This permit creates an account number with the state’s Department of Revenue (or similarly named state taxing agency) to collect and remit sales tax.

Learn: State-by-state information on sales tax permits

Certificate of Occupancy

In most communities, an excavating business will likely need to secure a Certificate of Occupancy (CO) before operating a business from a commercial building. This certificate is typically obtained from the city and/or the county.

Before the certificate is issued, the building must comply with local zoning restrictions, building codes, zoning restrictions, building codes, and other local requirements.

A home occupation permit may be required if the excavating business operates and stores equipment at the owner’s home, a home occupation permit may be required.

Before purchasing or leasing a location for your excavating business, be sure to check with the local zoning department first to ensure the business can legally operate out of the chosen location.


While researching licenses and permits isn’t the most exciting thing when starting an excavating business, it is critical to spend the time upfront on getting it right the first time. Not getting the proper licensing can result in fines and even temporarily closing the business, so be sure to talk with city officials to ensure the correct licenses have been obtained.

These are some of the most common business licenses, but there may be specific licensing that isn't listed. Before starting your business, be sure to check with the City Clerk, County Clerk, Chamber of Commerce, and/or Economic Developer in your area to get more information regarding business licensing.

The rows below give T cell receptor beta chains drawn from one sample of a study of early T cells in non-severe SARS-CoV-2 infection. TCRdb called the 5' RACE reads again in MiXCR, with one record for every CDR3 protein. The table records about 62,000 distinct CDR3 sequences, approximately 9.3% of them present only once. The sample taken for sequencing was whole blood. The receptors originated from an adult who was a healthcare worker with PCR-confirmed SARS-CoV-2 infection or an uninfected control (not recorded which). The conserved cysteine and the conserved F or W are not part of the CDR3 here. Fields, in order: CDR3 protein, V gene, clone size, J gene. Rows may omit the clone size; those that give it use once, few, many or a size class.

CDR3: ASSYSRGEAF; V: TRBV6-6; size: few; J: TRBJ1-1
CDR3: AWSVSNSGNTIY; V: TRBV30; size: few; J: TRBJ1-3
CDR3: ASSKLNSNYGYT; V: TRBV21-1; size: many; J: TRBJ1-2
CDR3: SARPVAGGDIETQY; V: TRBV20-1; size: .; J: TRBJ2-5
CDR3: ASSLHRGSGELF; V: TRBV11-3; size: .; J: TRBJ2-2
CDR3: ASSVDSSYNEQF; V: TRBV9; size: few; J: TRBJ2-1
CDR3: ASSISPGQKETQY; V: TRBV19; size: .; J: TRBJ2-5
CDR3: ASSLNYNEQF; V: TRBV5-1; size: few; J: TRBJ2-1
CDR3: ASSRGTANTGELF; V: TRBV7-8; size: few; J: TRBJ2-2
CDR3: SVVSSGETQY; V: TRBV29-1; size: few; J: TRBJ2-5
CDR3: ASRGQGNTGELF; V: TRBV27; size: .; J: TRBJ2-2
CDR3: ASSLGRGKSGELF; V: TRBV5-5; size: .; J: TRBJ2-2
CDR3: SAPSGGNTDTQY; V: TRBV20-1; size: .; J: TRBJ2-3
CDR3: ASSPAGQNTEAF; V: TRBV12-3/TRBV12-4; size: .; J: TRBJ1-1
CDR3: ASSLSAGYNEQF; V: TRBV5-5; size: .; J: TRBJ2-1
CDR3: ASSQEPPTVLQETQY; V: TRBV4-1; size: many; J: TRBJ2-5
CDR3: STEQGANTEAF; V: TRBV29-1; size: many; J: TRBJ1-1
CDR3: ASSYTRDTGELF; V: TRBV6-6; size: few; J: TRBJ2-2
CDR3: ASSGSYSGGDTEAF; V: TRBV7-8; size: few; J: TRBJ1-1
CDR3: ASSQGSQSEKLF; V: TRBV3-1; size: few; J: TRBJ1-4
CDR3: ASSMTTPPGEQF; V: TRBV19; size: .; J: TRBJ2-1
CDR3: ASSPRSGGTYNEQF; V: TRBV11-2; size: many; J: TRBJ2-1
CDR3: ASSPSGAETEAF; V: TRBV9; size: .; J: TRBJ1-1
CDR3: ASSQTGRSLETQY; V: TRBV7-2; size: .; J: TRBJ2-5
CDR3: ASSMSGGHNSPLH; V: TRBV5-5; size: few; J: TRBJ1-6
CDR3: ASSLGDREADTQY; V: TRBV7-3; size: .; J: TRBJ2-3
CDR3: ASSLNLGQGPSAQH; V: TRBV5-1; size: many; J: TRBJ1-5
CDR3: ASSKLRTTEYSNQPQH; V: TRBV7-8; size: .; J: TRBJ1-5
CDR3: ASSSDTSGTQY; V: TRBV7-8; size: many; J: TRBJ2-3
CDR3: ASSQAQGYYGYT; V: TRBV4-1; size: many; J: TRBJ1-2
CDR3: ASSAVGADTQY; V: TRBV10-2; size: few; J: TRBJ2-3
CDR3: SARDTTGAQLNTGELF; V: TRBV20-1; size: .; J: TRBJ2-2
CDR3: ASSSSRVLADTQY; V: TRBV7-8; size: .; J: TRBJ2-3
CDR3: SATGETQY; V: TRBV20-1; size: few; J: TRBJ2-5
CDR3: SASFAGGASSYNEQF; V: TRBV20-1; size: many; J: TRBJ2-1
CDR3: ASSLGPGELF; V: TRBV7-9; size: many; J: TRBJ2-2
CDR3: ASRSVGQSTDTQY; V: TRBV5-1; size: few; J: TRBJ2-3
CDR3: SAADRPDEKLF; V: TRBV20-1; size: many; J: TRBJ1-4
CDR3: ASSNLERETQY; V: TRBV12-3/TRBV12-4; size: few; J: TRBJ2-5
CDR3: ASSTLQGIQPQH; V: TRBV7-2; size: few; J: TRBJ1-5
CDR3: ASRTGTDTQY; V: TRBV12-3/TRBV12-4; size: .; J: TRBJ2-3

For some additional peace of mind, companies like Incfile or Legalzoom can do the research and ensure you have all of the proper federal, state, and local licenses to start your business.

What Licenses Does An Excavating Business Need?

What Licenses Does An Excavating Business Need?

Leave a Reply

Your email address will not be published. Required fields are marked *

Some (but not all) of the links on StartUp101.com are affiliate links. This means that a special tracking code is used and that we may make a small commission on the sale of an item if you purchase through one of these links. The price of the item is the same for you whether it is an affiliate link or not, and using affiliate links helps us to maintain this website.

StartUp101.com is also a participant in the Amazon Services LLC Associates Program, an affiliate advertising program designed to provide a means for sites to earn advertising fees by advertising and linking to Amazon.com.

Our mission is to help businesses start and promoting inferior products and services doesn’t serve that mission. We keep the opinions fair and balanced and not let the commissions influence our opinions.